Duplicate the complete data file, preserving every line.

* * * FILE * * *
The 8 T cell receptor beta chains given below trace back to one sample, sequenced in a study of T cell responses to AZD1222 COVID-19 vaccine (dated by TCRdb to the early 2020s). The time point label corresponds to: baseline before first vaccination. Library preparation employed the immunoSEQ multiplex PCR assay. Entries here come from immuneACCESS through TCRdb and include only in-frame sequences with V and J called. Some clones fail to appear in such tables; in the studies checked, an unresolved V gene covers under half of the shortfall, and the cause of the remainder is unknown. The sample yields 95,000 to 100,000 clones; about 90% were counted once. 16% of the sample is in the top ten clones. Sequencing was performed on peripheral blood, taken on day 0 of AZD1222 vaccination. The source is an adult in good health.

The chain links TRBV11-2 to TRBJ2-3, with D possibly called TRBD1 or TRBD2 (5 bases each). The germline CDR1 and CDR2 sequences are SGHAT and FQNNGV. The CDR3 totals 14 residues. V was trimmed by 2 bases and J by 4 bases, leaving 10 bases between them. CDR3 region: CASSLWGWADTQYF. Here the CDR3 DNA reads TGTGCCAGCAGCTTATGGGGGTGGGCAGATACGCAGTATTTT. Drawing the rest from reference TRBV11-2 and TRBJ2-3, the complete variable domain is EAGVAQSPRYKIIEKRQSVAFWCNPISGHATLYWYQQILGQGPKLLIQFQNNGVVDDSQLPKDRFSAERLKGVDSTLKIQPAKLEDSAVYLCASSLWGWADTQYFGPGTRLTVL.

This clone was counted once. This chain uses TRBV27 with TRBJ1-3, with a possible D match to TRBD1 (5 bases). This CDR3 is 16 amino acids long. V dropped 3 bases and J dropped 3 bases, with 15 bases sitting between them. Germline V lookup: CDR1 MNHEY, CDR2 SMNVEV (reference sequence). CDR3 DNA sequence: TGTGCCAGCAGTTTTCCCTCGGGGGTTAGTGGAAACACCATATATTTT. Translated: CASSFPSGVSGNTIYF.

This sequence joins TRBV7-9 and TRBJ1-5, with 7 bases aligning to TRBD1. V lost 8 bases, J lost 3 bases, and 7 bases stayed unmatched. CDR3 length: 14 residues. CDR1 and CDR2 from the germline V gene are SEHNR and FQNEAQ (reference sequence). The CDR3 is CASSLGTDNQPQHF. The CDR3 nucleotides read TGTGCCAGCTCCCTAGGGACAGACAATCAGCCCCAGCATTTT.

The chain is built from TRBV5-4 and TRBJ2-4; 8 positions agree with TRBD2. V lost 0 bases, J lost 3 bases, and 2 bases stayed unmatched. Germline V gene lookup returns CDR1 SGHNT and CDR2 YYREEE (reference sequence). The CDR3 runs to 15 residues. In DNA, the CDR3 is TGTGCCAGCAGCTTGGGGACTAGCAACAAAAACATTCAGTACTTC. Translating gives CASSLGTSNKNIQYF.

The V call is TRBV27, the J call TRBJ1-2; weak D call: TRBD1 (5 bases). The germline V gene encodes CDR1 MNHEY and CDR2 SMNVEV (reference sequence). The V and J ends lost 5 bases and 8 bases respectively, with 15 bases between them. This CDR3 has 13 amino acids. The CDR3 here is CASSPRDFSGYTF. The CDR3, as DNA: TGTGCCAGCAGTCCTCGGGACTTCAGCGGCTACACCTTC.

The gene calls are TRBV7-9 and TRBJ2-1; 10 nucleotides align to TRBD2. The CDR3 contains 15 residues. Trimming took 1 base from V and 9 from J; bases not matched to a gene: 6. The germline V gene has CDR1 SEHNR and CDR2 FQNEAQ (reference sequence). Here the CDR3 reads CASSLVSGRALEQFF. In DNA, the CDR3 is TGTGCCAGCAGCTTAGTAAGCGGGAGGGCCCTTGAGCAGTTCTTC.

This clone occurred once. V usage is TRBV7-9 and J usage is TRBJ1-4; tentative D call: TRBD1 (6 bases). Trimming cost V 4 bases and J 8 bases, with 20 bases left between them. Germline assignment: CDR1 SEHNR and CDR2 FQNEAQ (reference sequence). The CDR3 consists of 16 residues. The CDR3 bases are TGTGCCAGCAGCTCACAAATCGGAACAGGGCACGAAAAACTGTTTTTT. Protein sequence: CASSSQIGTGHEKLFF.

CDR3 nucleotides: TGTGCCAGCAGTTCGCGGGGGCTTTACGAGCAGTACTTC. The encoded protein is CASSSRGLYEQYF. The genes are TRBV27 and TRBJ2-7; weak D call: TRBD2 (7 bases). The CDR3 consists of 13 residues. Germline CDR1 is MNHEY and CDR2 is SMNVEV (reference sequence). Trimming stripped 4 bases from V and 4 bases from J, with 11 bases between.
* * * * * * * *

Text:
The 8 T cell receptor beta chains given below trace back to one sample, sequenced in a study of T cell responses to AZD1222 COVID-19 vaccine (dated by TCRdb to the early 2020s). The time point label corresponds to: baseline before first vaccination. Library preparation employed the immunoSEQ multiplex PCR assay. Entries here come from immuneACCESS through TCRdb and include only in-frame sequences with V and J called. Some clones fail to appear in such tables; in the studies checked, an unresolved V gene covers under half of the shortfall, and the cause of the remainder is unknown. The sample yields 95,000 to 100,000 clones; about 90% were counted once. 16% of the sample is in the top ten clones. Sequencing was performed on peripheral blood, taken on day 0 of AZD1222 vaccination. The source is an adult in good health.

The chain links TRBV11-2 to TRBJ2-3, with D possibly called TRBD1 or TRBD2 (5 bases each). The germline CDR1 and CDR2 sequences are SGHAT and FQNNGV. The CDR3 totals 14 residues. V was trimmed by 2 bases and J by 4 bases, leaving 10 bases between them. CDR3 region: CASSLWGWADTQYF. Here the CDR3 DNA reads TGTGCCAGCAGCTTATGGGGGTGGGCAGATACGCAGTATTTT. Drawing the rest from reference TRBV11-2 and TRBJ2-3, the complete variable domain is EAGVAQSPRYKIIEKRQSVAFWCNPISGHATLYWYQQILGQGPKLLIQFQNNGVVDDSQLPKDRFSAERLKGVDSTLKIQPAKLEDSAVYLCASSLWGWADTQYFGPGTRLTVL.

This clone was counted once. This chain uses TRBV27 with TRBJ1-3, with a possible D match to TRBD1 (5 bases). This CDR3 is 16 amino acids long. V dropped 3 bases and J dropped 3 bases, with 15 bases sitting between them. Germline V lookup: CDR1 MNHEY, CDR2 SMNVEV (reference sequence). CDR3 DNA sequence: TGTGCCAGCAGTTTTCCCTCGGGGGTTAGTGGAAACACCATATATTTT. Translated: CASSFPSGVSGNTIYF.

This sequence joins TRBV7-9 and TRBJ1-5, with 7 bases aligning to TRBD1. V lost 8 bases, J lost 3 bases, and 7 bases stayed unmatched. CDR3 length: 14 residues. CDR1 and CDR2 from the germline V gene are SEHNR and FQNEAQ (reference sequence). The CDR3 is CASSLGTDNQPQHF. The CDR3 nucleotides read TGTGCCAGCTCCCTAGGGACAGACAATCAGCCCCAGCATTTT.

The chain is built from TRBV5-4 and TRBJ2-4; 8 positions agree with TRBD2. V lost 0 bases, J lost 3 bases, and 2 bases stayed unmatched. Germline V gene lookup returns CDR1 SGHNT and CDR2 YYREEE (reference sequence). The CDR3 runs to 15 residues. In DNA, the CDR3 is TGTGCCAGCAGCTTGGGGACTAGCAACAAAAACATTCAGTACTTC. Translating gives CASSLGTSNKNIQYF.

The V call is TRBV27, the J call TRBJ1-2; weak D call: TRBD1 (5 bases). The germline V gene encodes CDR1 MNHEY and CDR2 SMNVEV (reference sequence). The V and J ends lost 5 bases and 8 bases respectively, with 15 bases between them. This CDR3 has 13 amino acids. The CDR3 here is CASSPRDFSGYTF. The CDR3, as DNA: TGTGCCAGCAGTCCTCGGGACTTCAGCGGCTACACCTTC.

The gene calls are TRBV7-9 and TRBJ2-1; 10 nucleotides align to TRBD2. The CDR3 contains 15 residues. Trimming took 1 base from V and 9 from J; bases not matched to a gene: 6. The germline V gene has CDR1 SEHNR and CDR2 FQNEAQ (reference sequence). Here the CDR3 reads CASSLVSGRALEQFF. In DNA, the CDR3 is TGTGCCAGCAGCTTAGTAAGCGGGAGGGCCCTTGAGCAGTTCTTC.

This clone occurred once. V usage is TRBV7-9 and J usage is TRBJ1-4; tentative D call: TRBD1 (6 bases). Trimming cost V 4 bases and J 8 bases, with 20 bases left between them. Germline assignment: CDR1 SEHNR and CDR2 FQNEAQ (reference sequence). The CDR3 consists of 16 residues. The CDR3 bases are TGTGCCAGCAGCTCACAAATCGGAACAGGGCACGAAAAACTGTTTTTT. Protein sequence: CASSSQIGTGHEKLFF.

CDR3 nucleotides: TGTGCCAGCAGTTCGCGGGGGCTTTACGAGCAGTACTTC. The encoded protein is CASSSRGLYEQYF. The genes are TRBV27 and TRBJ2-7; weak D call: TRBD2 (7 bases). The CDR3 consists of 13 residues. Germline CDR1 is MNHEY and CDR2 is SMNVEV (reference sequence). Trimming stripped 4 bases from V and 4 bases from J, with 11 bases between.